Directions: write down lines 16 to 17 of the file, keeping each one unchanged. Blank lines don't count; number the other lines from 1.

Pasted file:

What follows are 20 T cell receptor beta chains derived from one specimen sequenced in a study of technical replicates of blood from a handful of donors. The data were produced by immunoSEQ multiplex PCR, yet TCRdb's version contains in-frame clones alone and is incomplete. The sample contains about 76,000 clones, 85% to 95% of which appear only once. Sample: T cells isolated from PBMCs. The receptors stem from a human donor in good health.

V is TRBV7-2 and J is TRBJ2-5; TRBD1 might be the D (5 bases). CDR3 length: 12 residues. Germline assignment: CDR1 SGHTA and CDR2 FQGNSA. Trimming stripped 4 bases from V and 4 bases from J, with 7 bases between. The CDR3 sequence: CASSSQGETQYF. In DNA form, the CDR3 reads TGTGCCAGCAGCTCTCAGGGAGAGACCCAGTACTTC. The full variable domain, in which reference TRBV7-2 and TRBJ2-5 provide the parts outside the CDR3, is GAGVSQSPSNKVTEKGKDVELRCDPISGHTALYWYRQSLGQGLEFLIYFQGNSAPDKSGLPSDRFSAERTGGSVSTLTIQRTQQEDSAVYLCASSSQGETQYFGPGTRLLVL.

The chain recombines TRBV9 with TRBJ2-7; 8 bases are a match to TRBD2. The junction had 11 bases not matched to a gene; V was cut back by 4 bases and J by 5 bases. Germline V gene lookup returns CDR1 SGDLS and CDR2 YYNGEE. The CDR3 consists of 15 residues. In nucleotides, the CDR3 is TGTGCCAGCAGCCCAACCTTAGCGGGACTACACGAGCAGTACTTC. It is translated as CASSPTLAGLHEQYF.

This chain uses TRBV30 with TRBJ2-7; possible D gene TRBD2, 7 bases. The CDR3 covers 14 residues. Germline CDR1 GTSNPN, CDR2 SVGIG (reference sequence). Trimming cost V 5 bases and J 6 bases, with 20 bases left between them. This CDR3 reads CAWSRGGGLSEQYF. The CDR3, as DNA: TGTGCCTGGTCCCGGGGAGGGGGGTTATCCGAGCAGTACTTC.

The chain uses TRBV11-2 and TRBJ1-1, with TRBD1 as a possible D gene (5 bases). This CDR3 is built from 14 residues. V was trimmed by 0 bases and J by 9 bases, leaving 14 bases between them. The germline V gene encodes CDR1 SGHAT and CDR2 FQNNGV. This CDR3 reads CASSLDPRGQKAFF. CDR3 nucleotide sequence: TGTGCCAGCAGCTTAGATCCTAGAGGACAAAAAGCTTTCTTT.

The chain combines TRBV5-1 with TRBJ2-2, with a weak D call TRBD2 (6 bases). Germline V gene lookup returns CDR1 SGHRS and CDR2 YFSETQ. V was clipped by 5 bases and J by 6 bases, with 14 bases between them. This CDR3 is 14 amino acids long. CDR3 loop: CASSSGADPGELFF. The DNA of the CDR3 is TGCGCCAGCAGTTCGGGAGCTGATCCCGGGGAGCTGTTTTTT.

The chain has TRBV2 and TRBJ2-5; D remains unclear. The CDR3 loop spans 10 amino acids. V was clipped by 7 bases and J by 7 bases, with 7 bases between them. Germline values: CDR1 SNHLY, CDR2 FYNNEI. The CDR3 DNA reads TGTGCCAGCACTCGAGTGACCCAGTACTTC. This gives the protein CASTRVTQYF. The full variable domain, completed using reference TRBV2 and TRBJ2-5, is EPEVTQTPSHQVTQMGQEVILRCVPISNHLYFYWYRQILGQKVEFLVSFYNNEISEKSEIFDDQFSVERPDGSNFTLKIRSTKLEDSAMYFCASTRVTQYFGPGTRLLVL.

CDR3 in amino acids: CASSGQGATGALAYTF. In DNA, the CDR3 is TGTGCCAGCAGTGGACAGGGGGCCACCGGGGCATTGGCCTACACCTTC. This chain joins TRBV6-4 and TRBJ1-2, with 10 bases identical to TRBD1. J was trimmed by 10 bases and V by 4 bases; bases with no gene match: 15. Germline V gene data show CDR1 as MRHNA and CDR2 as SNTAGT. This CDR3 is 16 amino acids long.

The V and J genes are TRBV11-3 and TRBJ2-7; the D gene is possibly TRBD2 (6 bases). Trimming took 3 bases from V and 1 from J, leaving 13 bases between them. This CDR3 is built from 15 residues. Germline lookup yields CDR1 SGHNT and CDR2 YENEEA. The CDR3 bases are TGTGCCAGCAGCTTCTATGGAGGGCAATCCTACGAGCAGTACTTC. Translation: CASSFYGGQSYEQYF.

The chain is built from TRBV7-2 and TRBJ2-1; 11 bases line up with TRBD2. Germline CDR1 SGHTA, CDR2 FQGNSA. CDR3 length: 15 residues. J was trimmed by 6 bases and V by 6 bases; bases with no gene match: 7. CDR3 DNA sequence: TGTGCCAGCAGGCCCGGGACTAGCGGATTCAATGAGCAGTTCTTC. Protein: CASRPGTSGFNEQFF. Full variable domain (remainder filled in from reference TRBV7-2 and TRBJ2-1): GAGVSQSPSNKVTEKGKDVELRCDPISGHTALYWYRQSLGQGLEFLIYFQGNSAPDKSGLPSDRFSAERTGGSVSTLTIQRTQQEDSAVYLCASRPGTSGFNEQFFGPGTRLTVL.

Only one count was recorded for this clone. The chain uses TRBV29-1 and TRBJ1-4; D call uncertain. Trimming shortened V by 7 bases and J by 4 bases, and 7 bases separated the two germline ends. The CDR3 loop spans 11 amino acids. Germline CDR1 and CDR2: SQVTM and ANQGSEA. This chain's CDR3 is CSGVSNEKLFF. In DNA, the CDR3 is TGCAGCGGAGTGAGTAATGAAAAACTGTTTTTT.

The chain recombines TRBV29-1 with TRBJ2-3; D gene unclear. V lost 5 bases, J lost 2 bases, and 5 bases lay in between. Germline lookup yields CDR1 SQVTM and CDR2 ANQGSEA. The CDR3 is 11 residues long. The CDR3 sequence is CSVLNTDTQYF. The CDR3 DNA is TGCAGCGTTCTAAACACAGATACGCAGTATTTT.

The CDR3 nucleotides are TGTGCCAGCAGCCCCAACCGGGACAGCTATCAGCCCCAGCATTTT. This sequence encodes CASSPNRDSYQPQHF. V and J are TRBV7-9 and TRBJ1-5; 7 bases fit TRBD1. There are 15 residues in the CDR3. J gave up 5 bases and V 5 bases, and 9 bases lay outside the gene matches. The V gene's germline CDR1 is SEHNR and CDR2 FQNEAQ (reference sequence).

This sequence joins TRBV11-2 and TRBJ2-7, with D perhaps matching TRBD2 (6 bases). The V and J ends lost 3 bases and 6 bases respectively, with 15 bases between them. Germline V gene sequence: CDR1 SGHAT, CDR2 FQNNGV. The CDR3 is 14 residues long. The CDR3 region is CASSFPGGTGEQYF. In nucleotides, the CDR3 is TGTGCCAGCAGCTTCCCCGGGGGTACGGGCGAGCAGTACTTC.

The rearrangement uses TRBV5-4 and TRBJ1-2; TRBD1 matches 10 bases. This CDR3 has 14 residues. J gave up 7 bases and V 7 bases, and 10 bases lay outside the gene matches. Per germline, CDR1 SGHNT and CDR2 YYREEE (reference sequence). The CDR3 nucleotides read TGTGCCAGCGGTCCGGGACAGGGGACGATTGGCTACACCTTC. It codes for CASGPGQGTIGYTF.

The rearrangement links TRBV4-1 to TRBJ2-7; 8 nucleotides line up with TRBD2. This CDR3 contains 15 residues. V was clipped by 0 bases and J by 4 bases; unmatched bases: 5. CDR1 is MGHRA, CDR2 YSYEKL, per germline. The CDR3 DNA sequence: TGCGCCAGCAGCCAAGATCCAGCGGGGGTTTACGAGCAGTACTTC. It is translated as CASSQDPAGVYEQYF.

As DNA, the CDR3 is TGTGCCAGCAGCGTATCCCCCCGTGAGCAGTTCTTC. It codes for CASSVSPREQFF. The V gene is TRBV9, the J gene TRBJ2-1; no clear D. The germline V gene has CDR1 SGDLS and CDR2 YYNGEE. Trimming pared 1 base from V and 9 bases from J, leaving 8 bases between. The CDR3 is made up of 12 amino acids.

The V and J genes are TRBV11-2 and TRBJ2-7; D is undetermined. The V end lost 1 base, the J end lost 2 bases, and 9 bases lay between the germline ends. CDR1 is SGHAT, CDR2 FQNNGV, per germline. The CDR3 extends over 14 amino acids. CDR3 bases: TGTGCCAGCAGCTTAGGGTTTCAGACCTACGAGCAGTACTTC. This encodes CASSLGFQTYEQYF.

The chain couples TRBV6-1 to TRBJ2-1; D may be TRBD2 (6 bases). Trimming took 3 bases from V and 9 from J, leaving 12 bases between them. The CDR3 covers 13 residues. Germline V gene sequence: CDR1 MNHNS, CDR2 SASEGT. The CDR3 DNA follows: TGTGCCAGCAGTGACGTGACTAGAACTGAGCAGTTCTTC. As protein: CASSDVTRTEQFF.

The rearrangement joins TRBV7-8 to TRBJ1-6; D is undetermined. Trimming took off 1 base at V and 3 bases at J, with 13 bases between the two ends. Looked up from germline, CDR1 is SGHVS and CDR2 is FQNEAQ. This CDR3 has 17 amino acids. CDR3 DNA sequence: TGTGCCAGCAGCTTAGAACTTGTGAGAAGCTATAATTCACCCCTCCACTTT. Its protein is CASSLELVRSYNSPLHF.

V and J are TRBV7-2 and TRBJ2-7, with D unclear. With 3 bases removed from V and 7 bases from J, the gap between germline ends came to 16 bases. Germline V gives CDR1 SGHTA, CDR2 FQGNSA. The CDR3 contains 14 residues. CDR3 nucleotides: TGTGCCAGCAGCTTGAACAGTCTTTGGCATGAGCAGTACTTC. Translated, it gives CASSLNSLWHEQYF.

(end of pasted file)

The rearrangement links TRBV4-1 to TRBJ2-7; 8 nucleotides line up with TRBD2. This CDR3 contains 15 residues. V was clipped by 0 bases and J by 4 bases; unmatched bases: 5. CDR1 is MGHRA, CDR2 YSYEKL, per germline. The CDR3 DNA sequence: TGCGCCAGCAGCCAAGATCCAGCGGGGGTTTACGAGCAGTACTTC. It is translated as CASSQDPAGVYEQYF.

As DNA, the CDR3 is TGTGCCAGCAGCGTATCCCCCCGTGAGCAGTTCTTC. It codes for CASSVSPREQFF. The V gene is TRBV9, the J gene TRBJ2-1; no clear D. The germline V gene has CDR1 SGDLS and CDR2 YYNGEE. Trimming pared 1 base from V and 9 bases from J, leaving 8 bases between. The CDR3 is made up of 12 amino acids.